Saigon, revitalised, hectic, not beautiful but energetic, was a city driven by work and money and young people, a place of opportunities, big and bright and loud, yet strangely orderly and tidy. I had seen it before, under a bad moon; I could say it had been reborn. In travelling the entire length of the country, introducing myself as an American (because it was usual for Vietnamese to ask), no one ever said, "Look what you did to us."
But the older Vietnamese remembered everything. I was hoping to meet one, and I did. Walking in the city one day, I bumped into a grey-haired man who volunteered a hello.
"Where ya going?" he asked. He was Vietnam ese, but his accent was American. Stocky, bluff, coarse in an offhand way, he said he had a motorbike - did I want a ride anywhere? I said I wanted to find the bar where they sold "fresh beer".
I didn't say so, but because he looked about my age I wanted to hear his story. He took me to Trung Tam Bia Tuoi, a saloon in a barracks-like building in a fenced-in compound, where we drank beer and ate spring rolls until I could barely stand.
He wouldn't tell me his Vietnamese name. He said everyone knew him as Omar, a name he had bestowed on himself, "because in Doctor Zhivago, Omar Sharif has a wife and a girlfriend - and I do too".
"Did you fight in the war?" I asked.
"Yeah. For the Americans. I was a Marine. Ninth Infantry, in the Delta. Then they shipped me to Danang."
"I was in Danang after the pullout," I said. "Spooky place."
"Like I don't know that?" Omar said. "After Saigon fell I was arrested and put in prison. They grabbed me because I'd been a soldier with the US. They put me in a camp near the Cambodian border. It was shit. We worked all day and studied all night." Then he chanted, "Lenin-Marx-Ho-Chi-Minh, Lenin-Marx-Ho-Chi-Minh."
The next day, we visited the War Remnants Museum. The museum is a visual history of Vietnam's road to independence - a bloody road of corpses and landmines that occupied most of the 20th century and began with the war against the French. "Vietnam has the right to enjoy its freedom and independence," Ho Chi Minh had written, and he shouted this to cheering crowds in Ba Dinh Square in 1945. This defiance had the French oiling up their guillotine (also on display), but less than ten years later the French army was humiliated and destroyed at Dien Bien Phu. And then it was our turn.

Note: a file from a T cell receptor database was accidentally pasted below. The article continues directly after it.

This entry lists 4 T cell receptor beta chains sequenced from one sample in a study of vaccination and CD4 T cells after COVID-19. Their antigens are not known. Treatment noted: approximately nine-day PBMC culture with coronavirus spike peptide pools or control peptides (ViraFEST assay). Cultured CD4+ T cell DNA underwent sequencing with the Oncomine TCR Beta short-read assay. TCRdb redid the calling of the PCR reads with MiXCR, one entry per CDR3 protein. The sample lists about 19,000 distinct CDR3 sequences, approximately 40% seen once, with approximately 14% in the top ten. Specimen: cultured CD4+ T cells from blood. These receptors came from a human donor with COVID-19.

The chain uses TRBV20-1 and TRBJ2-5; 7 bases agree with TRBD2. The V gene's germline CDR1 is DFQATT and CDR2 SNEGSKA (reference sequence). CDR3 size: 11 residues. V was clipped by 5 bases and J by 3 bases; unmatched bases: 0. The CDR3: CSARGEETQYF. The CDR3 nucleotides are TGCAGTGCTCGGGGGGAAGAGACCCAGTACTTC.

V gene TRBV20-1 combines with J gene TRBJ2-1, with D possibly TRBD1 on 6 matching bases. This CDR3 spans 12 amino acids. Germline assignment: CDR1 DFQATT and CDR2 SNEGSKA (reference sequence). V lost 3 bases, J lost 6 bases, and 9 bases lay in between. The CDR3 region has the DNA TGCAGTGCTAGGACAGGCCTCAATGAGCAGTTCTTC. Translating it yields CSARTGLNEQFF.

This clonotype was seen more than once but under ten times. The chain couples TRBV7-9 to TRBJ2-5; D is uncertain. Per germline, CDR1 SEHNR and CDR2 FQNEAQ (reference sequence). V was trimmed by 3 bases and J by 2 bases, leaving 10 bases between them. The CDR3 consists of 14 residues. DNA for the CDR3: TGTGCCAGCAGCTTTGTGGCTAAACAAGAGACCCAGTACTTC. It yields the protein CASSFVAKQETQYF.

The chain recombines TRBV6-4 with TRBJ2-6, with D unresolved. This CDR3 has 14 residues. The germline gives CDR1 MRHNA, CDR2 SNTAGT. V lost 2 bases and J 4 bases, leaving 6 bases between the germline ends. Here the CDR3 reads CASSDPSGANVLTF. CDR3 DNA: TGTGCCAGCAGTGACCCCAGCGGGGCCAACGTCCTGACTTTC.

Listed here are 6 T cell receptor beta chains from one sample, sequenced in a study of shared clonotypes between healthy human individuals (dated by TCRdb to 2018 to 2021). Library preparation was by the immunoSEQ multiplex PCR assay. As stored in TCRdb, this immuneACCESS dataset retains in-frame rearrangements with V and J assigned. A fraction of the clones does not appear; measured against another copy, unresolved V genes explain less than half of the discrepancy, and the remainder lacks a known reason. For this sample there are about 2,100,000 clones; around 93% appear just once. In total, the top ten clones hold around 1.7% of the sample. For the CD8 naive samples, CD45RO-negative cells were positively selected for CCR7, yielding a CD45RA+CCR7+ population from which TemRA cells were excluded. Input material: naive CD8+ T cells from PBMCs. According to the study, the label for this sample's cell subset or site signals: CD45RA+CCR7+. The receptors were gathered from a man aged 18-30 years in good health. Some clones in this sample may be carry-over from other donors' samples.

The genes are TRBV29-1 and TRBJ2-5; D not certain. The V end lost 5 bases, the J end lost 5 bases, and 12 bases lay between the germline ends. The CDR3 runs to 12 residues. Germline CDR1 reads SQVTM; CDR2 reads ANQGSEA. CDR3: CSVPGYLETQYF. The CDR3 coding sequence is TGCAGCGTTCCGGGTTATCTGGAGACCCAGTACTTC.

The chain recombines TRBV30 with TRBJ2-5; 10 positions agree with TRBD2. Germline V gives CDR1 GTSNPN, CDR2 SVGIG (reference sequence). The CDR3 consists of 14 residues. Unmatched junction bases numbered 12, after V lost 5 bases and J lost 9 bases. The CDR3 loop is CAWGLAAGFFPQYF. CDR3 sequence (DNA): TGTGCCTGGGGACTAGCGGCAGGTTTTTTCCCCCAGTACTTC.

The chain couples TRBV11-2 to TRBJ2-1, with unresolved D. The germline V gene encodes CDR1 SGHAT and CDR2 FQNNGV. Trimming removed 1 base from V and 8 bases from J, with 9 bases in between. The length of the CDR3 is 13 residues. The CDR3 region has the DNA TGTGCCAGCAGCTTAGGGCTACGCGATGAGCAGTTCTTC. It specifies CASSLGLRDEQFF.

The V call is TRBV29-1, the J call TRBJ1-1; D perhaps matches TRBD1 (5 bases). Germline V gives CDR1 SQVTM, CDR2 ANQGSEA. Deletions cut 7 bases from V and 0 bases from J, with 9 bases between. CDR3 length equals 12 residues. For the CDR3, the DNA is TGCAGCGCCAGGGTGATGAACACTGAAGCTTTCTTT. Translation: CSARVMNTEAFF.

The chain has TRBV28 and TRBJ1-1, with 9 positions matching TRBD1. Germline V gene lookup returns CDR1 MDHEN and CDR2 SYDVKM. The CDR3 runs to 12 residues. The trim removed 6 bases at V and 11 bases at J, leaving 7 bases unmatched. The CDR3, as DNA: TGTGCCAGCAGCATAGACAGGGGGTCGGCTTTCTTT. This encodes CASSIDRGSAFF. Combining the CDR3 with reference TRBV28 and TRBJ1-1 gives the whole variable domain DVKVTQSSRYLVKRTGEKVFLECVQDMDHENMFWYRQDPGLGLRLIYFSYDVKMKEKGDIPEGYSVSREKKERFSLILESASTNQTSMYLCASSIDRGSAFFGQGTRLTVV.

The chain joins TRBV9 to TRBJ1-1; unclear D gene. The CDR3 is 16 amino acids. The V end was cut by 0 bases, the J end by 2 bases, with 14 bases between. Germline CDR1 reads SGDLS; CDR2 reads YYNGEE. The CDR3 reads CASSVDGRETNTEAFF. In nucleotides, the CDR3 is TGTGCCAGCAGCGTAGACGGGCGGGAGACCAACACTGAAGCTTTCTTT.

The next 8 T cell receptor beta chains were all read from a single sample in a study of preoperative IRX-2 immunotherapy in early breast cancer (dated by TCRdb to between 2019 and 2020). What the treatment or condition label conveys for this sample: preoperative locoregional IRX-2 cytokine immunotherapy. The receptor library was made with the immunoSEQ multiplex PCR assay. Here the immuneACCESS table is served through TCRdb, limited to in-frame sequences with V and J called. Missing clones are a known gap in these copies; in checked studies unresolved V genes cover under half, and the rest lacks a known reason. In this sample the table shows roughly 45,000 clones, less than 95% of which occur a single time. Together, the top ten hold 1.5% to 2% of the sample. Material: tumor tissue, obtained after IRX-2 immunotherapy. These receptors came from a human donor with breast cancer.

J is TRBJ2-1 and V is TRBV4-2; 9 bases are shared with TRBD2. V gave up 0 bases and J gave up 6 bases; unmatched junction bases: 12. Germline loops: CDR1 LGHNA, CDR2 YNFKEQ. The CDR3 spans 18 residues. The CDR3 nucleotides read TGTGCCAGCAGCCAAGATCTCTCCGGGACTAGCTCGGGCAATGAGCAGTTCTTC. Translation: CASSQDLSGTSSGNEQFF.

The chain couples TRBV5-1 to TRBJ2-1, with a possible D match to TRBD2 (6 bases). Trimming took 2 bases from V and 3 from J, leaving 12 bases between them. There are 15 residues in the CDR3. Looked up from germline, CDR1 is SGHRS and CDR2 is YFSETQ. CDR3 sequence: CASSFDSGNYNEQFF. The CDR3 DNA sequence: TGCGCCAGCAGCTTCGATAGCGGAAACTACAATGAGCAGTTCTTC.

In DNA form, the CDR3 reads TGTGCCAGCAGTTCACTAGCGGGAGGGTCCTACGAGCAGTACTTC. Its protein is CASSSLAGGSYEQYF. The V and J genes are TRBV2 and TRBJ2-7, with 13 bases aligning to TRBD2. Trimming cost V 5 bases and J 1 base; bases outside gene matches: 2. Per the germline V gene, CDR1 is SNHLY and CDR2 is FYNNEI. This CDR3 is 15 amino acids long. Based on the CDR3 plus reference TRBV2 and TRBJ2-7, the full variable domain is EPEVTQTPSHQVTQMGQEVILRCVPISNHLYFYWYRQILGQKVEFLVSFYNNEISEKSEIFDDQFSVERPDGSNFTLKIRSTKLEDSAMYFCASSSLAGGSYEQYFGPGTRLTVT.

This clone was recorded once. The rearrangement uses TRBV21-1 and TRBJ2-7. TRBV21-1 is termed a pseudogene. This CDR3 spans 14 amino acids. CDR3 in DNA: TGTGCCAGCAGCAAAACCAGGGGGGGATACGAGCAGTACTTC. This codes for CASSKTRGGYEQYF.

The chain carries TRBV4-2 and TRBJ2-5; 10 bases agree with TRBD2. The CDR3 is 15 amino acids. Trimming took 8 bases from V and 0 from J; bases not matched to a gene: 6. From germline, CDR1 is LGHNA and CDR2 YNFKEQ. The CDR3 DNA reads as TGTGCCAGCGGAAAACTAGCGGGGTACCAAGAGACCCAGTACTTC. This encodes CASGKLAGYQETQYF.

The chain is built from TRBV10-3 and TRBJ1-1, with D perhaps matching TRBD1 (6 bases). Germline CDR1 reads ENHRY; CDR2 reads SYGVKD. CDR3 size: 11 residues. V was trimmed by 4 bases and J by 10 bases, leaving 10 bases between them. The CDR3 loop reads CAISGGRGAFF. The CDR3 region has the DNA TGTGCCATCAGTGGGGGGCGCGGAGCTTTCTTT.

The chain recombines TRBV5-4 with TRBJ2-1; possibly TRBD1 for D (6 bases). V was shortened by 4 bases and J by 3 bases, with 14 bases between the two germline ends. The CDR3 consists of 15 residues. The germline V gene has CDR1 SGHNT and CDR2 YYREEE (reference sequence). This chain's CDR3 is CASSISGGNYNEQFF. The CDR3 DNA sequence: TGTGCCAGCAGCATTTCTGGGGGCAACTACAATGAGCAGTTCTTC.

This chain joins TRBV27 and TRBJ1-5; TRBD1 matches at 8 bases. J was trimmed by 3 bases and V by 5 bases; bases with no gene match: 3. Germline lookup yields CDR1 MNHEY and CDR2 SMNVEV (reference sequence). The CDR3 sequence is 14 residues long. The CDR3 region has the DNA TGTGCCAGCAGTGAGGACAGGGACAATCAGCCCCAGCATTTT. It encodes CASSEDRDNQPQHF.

This ghastly pictorial of torture, massacre, carpet bombing, herbicide, defoliant, terror, dioxin sprayed from planes, Vietcong soldiers pushed out of helicopters or dragged to their deaths, civilian killings, and tanker trucks of napalm driven by grinning American soldiers and lettered The Purple People Eater - this gallery of horrific condemning photographs, in ten rooms, was all the more shocking for being the work of mostly American or foreign photographers. Several rooms in the museum were devoted to protests against the Vietnam War, not just in the United States (the Kent State shootings were featured), but also in Britain, Holland, West Germany, Sweden and elsewhere.
"Propaganda," Omar said.
I pointed to a photograph and said, "That's me."
It wasn't me, but it could have been: the same wild hair and horn-rimmed glasses, the same winter-pale face, as I picketed the White House in the rain with a few hundred others. In early- and mid-Sixties America it was regarded as treasonous to be a war resister, but that period was chronicled in detail and gratefully remembered in the War Remnants Museum.
"Let's get a beer," Omar said. And at the beer joint he said, "You're funny, you know that?"
"Tell me why."
"All that time at the museum. I saw you writing in your notebook."
"You think people here are interested?" He laughed. "No one wants to hear about it." He drank some more, then stared into his empty glass as though he'd seen a spider at the bottom. "Maybe that's why I like you. It was terrible, man. Terrible."
Omar, like many others his age, had been consumed by the American war effort, and by the French, whom his father had served. And while he meditated on defeat and betrayal, the young were thinking about the future.
It was possible to see in the photographs that one of the aims of the American generals was to flatten Vietnam, to burn it to the ground in order to flush out the Vietcong - the fury, the revenge, the despair, the irrationality, the nihilism that possess the demoralised warrior when he sees there is no way out. And we failed.
The Vietnamese have had their own revenge in the expression of the most rampant, selfish, and opportunistic capitalism. Copyright infringement, Mickey Mouse piracy, fake Rolex watches, knock-off designer goods, bootleg books and CDs and DVDs of popular music and successful films - it was all available, as was the wholesale imitation and manufacture of virtually everything we've ever tried to make.
Some days later I had a meal at the Hotel Con tinental - the "Continental shelf", the veranda where I'd gotten drunk before Saigon fell, watching the smoke rise from the city's outskirts, had been enclosed and was now an Italian restaurant. The Vietnam I had seen in 1973 did not exist any more. And for most young people in the south, the war was not even a memory. One reason for this was that in all the years of war, from our first appearance as military advisers in 1961 until the fall of Saigon in 1975, we did not put up a single permanent structure. The French had left some graceful old churches, colonial schools, handsome villas and grand municipal buildings, but in 14 years and after the billions of dollars spent, the United States had not left behind one useful building. Apart from the landmines and bomb craters and amputees, it was as though we'd never been there.
© 2008, Paul Theroux
"Ghost Train to the Eastern Star" is published by Hamish Hamilton in the UK on 4 September 2008 (priced £20)